Duodenal Perforation From Biliary Stent
A 59-year-old man with metastatic pancreatic cancer who had a 10 mm × 6 cm bare biliary metal stent placed 2 years earlier presented with melena and hypotension because of severe life-threatening upper gastrointestinal bleeding. Computer domography revealed a common bile duct metal stent in place, no free air, and no significant change in the pancreatic mass (Figure 1). Esophagogastroduodenoscopy revealed a very large oozing-cratered duodenal ulcer measuring 30 × 30 mm in the first portion of the duodenum that extended into the second portion of the duodenum (Figure 2). After washing of the ulcer, it was evident that the ulcer perforated the bowel wall with direct visualization of the pre-existing common bile duct metal stent (Figure 3). No endoscopic therapy could be performed. Interventional radiology performed embolization of the accessory right hepatic artery, and gastrointestinal bleeding was controlled. The patient did not have a history of nonsteroidal anti-inflammatory drug use or alcohol abuse and was Helicobacter pylori negative. We highlight a case of a severe contained duodenal ulcer that perforated and exposed the biliary stent, and because the ulcer was larger than our endoscopic tools, it had to be controlled with interventional radiology embolization. The teaching point is that endoscopists should be able to recognize certain limitations of endoscopic interventions and sometimes (similar to this case), other nonendoscopic interventions are the next best step in the patient's management.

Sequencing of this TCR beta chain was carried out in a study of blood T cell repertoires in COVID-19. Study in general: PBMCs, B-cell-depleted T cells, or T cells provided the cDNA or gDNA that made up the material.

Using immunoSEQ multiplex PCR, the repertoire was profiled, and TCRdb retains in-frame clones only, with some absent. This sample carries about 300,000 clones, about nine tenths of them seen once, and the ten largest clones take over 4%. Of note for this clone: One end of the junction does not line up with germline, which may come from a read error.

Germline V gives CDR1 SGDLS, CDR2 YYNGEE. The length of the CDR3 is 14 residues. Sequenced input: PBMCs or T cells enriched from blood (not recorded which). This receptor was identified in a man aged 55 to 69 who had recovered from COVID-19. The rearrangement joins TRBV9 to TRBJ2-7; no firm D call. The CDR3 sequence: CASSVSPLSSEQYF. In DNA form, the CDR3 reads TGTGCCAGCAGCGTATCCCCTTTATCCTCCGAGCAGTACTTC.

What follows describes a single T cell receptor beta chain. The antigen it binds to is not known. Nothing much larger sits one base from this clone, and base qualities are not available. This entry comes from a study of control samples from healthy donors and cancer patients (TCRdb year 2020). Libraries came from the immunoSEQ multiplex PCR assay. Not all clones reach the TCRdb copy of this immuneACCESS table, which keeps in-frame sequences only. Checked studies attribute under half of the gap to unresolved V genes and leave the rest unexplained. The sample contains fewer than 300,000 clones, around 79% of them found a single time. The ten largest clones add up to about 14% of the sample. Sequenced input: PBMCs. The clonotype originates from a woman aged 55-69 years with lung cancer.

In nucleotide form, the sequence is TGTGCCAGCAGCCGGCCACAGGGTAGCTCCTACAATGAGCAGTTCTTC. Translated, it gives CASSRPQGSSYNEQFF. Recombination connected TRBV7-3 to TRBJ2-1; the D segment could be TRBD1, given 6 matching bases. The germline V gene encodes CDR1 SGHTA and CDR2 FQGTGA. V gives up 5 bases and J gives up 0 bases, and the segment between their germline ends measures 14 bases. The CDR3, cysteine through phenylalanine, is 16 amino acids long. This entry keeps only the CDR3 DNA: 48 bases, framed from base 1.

Author contributions: All authors contributed equally to this manuscript. A. Bhatt is the article guarantor.
Financial disclosure: None to report.
Informed consent was obtained for this case report.© 2020 The Author(s). Published by Wolters Kluwer Health, Inc. on behalf of The American College of Gastroenterology.